Genesis 5 is a genealogy. There is something approaching a genealogy in chapter 4, but that list empties out into burgeoning civilisation. But genealogies will become a particular literary form within this story-telling tradition. They trace the continuity of the chosen ones in the midst of the wider humanity, drawing-out the set-apart from the set-aside.
The almost-a-genealogy of chapter 4 gives us the set-aside. The genealogy of chapter 5 traces the set-apart, from Adam to Noah.
Along the line, we hear of Enoch, who does not die but is taken away by God, we are not told where. An earthling who does not return to the dust. The pattern revealed to Adam and repeated since Abel is not, apparently, inevitable; God can at least interrupt it, disrupt it.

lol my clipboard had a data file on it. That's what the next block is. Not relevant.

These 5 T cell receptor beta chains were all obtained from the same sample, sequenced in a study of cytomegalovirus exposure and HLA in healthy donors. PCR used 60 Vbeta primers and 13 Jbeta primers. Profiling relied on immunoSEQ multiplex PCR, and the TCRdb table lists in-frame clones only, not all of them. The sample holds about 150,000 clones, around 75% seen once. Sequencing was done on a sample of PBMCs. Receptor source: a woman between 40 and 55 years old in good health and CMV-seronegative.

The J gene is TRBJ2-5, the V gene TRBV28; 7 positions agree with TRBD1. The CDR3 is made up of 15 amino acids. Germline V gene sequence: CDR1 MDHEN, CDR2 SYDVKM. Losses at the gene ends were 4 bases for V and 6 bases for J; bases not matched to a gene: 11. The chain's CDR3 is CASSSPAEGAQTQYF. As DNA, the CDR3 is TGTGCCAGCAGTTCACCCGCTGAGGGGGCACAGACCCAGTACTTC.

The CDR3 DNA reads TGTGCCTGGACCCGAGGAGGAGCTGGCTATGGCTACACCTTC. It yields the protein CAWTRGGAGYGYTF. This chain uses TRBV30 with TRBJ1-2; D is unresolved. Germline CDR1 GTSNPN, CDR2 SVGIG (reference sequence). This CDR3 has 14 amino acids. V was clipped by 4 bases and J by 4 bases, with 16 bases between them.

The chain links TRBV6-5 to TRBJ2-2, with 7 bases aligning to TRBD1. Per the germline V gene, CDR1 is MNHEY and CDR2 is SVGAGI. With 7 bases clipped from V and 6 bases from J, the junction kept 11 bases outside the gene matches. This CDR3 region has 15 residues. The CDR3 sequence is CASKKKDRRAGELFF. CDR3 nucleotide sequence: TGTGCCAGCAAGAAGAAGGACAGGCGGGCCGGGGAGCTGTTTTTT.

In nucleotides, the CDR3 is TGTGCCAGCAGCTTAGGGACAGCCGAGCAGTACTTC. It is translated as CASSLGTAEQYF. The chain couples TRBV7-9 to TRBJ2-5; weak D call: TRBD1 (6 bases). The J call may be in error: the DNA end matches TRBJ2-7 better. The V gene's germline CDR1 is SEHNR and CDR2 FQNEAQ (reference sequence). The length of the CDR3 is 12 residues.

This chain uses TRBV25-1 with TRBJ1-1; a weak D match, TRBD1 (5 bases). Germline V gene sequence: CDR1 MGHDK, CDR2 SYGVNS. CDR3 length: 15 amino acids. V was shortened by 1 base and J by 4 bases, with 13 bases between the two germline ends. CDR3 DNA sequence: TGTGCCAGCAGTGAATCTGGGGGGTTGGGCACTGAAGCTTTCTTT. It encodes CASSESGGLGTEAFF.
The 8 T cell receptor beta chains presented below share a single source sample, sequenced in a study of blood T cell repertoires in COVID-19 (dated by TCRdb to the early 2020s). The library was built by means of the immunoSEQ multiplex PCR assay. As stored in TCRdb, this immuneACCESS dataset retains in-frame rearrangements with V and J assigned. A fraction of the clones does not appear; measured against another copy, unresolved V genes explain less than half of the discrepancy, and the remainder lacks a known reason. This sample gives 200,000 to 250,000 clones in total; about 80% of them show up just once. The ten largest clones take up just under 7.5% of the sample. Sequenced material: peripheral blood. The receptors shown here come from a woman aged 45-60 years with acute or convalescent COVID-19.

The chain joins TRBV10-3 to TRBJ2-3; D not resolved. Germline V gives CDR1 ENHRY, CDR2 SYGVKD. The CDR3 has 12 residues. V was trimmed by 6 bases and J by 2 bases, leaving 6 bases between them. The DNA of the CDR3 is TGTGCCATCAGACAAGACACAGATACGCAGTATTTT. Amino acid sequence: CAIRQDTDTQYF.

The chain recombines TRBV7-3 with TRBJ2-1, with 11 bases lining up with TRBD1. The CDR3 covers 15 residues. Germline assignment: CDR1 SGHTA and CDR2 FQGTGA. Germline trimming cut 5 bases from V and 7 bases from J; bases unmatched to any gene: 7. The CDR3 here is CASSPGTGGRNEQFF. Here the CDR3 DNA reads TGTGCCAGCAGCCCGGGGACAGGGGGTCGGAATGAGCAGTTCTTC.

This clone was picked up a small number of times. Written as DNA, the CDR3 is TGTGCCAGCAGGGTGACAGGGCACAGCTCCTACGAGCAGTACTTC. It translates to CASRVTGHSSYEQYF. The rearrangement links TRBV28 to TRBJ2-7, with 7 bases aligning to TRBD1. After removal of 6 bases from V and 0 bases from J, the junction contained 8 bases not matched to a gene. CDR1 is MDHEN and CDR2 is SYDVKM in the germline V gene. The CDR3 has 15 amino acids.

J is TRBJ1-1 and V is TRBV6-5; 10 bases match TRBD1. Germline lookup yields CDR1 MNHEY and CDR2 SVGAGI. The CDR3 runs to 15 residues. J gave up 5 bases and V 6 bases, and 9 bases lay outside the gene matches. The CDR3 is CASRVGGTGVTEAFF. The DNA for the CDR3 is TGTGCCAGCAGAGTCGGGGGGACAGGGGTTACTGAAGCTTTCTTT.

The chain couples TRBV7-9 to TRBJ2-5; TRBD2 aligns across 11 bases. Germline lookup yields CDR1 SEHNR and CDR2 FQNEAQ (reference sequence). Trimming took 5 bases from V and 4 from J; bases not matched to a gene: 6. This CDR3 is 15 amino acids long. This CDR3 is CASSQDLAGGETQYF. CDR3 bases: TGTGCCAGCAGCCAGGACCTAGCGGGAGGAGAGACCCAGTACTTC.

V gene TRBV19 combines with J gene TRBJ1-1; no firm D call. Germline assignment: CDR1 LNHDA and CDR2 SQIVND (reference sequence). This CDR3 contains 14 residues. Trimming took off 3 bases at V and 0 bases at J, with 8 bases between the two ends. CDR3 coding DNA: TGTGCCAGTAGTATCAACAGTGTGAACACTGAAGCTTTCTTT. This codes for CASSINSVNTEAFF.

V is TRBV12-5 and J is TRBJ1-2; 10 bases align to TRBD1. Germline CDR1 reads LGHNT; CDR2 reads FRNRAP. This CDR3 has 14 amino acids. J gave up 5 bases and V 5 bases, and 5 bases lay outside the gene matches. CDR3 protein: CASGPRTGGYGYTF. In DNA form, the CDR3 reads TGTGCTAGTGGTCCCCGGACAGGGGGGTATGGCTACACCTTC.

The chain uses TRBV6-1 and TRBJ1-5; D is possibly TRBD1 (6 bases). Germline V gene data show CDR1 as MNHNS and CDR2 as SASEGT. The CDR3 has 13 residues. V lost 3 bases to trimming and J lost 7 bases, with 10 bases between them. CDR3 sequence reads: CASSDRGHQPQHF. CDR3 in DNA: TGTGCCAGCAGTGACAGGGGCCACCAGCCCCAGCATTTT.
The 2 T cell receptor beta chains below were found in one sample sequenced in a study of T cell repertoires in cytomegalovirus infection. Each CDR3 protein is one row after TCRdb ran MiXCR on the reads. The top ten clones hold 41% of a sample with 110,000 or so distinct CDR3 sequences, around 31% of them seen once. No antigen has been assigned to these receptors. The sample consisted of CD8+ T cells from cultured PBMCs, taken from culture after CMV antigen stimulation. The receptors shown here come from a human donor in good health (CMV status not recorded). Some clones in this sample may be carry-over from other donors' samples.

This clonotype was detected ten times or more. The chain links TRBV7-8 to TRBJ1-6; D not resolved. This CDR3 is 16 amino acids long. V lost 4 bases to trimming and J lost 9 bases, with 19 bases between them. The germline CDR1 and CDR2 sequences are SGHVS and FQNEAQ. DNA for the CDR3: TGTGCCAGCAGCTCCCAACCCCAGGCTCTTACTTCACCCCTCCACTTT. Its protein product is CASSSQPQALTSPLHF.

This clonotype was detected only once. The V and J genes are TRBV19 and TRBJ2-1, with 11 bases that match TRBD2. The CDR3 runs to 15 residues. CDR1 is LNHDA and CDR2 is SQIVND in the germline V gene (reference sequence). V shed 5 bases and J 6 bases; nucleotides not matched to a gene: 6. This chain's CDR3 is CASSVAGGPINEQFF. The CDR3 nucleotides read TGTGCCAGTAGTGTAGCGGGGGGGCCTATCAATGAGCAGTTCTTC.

And towards the end of the list, we hear of the birth of a son whose father names him ‘rest’. He considers the child to be rooted in the earth from which human beings were liberated, and that this rootedness will somehow bring about relief from their toil.